In accordance with the present invention, it is contemplated that the improved core wire be employed with a biopsy forceps device which includes a handle, an elongated flexible hollow-body portion, such a coil spring, having a lumen extending therethrough, and having a proximal end and a distal end. A forceps assembly is coupled to the distal end of the body portion and the assembly includes a pair of forceps. A control wire, or core wire, having proximal and distal ends extends through the lumen in the body portion and is coupled at its proximal end to the handle and at its distal end to the forceps assembly. A core wire displacing means is carried by the handle and is movable between first and second positions for respectively moving the core wire between a forceps open position and a forceps closed position.
The improved core wire includes an elongated metal rod having at least three portions including a proximal portion having a proximal end secured to the wire displacing means carried by the handle, a distal portion having a distal end secured to the forceps assembly and an intermediate portion located intermediate the proximal and distal portions. The proximal portion is of greater length than either the intermediate or distal portions. Also, the proximal portion is of greater diameter than the intermediate portion and which, in turn, is of greater diameter than the distal portion. A first tapered portion is located between the distal portion and the intermediate portion and a second tapered portion is located intermediate the intermediate portion and the proximal portions. These tapered portions each have a taper that tapers inwardly in the distal direction.
The foregoing and other objects of the invention will become more readily apparent from the following description of the preferred embodiment of the invention as taken in conjunction with the accompanying drawings which are a part hereof and wherein:
FIG. 1 is a perspective view of a biopsy forceps device;
FIG. 2 is an exploded view showing various of the components employed in the device illustrated in FIG. 1;
FIG. 3 is a sectional view of the device illustrated in FIGS. 1 and 2 and showing the forceps in a closed condition;
FIG. 4 is a sectional view similar to that of FIG. 3 but showing an intermediate operation condition;
FIG. 5 is a view similar to that of FIGS. 3 and 4 but showing the operation when the forceps are in an open condition;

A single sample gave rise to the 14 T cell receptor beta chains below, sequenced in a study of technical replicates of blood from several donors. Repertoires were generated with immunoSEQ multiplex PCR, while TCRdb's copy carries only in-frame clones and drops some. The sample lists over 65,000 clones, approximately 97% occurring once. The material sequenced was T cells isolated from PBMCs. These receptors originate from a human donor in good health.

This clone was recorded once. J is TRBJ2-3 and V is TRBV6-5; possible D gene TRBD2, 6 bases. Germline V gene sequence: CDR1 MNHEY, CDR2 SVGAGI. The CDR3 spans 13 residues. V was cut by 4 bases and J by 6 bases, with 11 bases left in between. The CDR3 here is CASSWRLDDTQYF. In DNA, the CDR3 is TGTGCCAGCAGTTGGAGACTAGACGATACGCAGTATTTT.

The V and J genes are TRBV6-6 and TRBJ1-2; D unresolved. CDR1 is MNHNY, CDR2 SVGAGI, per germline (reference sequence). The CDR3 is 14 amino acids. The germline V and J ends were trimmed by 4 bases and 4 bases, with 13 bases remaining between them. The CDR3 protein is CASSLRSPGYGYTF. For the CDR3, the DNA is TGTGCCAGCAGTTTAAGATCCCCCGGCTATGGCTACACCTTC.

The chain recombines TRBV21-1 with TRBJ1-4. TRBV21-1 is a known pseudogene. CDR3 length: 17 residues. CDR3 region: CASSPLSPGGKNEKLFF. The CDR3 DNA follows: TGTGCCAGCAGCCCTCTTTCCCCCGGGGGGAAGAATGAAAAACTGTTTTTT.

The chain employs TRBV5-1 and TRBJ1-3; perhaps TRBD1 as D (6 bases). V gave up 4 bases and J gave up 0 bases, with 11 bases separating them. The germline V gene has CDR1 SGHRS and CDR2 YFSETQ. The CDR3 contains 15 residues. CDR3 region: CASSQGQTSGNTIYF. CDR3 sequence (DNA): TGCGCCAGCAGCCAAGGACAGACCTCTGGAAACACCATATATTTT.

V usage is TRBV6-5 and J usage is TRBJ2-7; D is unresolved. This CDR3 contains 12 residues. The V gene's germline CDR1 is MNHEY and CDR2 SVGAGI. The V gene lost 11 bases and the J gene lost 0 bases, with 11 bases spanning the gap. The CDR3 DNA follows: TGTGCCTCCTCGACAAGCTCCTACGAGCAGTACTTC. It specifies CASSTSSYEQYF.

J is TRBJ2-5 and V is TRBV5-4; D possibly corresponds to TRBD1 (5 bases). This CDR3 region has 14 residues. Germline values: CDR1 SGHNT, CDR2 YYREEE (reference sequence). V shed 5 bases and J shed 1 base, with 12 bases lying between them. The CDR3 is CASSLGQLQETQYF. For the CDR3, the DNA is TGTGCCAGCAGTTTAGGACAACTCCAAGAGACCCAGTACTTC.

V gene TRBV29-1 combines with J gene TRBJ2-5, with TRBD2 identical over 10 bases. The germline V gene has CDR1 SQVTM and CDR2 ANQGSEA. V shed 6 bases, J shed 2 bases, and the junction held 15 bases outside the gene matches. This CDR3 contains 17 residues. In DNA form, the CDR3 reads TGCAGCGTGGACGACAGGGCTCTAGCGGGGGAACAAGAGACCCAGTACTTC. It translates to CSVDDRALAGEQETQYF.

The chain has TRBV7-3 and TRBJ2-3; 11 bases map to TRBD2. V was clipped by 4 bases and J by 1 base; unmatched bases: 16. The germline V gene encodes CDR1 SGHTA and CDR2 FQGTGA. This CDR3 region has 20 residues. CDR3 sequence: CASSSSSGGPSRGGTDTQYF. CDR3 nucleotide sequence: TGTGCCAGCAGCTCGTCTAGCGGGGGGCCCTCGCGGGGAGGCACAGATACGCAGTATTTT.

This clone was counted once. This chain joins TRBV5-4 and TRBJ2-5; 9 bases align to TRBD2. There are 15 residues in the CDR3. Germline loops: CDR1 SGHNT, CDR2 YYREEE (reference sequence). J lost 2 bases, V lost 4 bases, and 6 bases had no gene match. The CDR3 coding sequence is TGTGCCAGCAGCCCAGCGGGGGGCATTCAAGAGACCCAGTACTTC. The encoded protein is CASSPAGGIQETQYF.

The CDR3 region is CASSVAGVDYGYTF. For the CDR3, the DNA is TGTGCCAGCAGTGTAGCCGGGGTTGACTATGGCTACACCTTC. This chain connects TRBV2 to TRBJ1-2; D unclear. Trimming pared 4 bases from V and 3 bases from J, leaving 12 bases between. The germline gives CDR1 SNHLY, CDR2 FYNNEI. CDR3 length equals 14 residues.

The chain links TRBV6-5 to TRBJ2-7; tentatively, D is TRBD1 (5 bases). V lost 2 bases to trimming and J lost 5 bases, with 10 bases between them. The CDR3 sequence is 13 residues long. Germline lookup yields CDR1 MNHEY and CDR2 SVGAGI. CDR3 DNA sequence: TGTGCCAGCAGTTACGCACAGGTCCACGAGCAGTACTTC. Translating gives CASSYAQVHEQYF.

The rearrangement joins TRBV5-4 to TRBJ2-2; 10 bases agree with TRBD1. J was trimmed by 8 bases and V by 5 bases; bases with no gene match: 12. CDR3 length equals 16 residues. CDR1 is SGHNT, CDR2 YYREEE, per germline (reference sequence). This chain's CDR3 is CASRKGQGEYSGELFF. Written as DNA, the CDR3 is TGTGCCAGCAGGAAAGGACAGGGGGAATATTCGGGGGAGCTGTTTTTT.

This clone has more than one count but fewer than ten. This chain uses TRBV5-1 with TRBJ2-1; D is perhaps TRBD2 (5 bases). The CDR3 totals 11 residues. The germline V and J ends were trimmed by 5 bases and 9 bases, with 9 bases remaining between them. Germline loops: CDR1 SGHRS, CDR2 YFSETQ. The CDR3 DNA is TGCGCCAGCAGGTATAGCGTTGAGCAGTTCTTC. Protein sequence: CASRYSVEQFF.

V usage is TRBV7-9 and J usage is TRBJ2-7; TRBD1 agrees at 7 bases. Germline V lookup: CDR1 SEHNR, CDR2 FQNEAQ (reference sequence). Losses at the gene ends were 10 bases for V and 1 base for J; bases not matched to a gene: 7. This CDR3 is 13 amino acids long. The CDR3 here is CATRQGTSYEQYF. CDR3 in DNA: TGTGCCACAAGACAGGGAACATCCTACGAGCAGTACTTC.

FIG. 6 is an exploded view showing a portion of the length of the coil spring guide which near its distal end is provided with a preset curve; and
FIG. 7 is an enlarged fragmentary view illustrating the control wire or core wire in accordance with the present invention.
Reference is now made to the drawings wherein the showings are for purposes of illustrating a preferred embodiment only and not for purposes of limiting same. As shown in the drawings, there is provided a biopsy forceps device 10 which includes a handle assembly 12 and an elongated flexible hollow body taking the form of a coil spring guide 14 which extends from the distal end 16 of the handle assembly to a forceps assembly 18. The guide 14 has a lumen extending throughout its length and the lumen slidably receives a control wire 20 which is connected at its distal end to the forceps assembly 18 and secured at its proximal end to a grip 22. The guide is surrounded by a plastic protective sleeve 21. The grip 22, as will be brought out in greater detail hereinafter, displaces the control wire 20 from the proximal position, as shown in FIG. 3, forwardly to a distal position, as shown in FIG. 5, to thereby open the forceps assembly 18. As will be brought out in greater detail hereinafter, this action results from the operator engaging a trigger 24 with his thumb and pulling the trigger rearwardly from its distal position to its proximal position.
The handle 12 is of an in-line design and may be easily grasped by either hand of a physician with the thumb engaging the trigger 24 and with the fingers engaging a lever arm 26. The forceps are operated to an open condition by the physician placing his thumb on the trigger 24 and pulling back on the trigger until it locks in a proximal position. With the trigger in its proximal position, the physician may close the forceps by compressing the lever arm 26 up into the clamshell body of the handle assembly 12.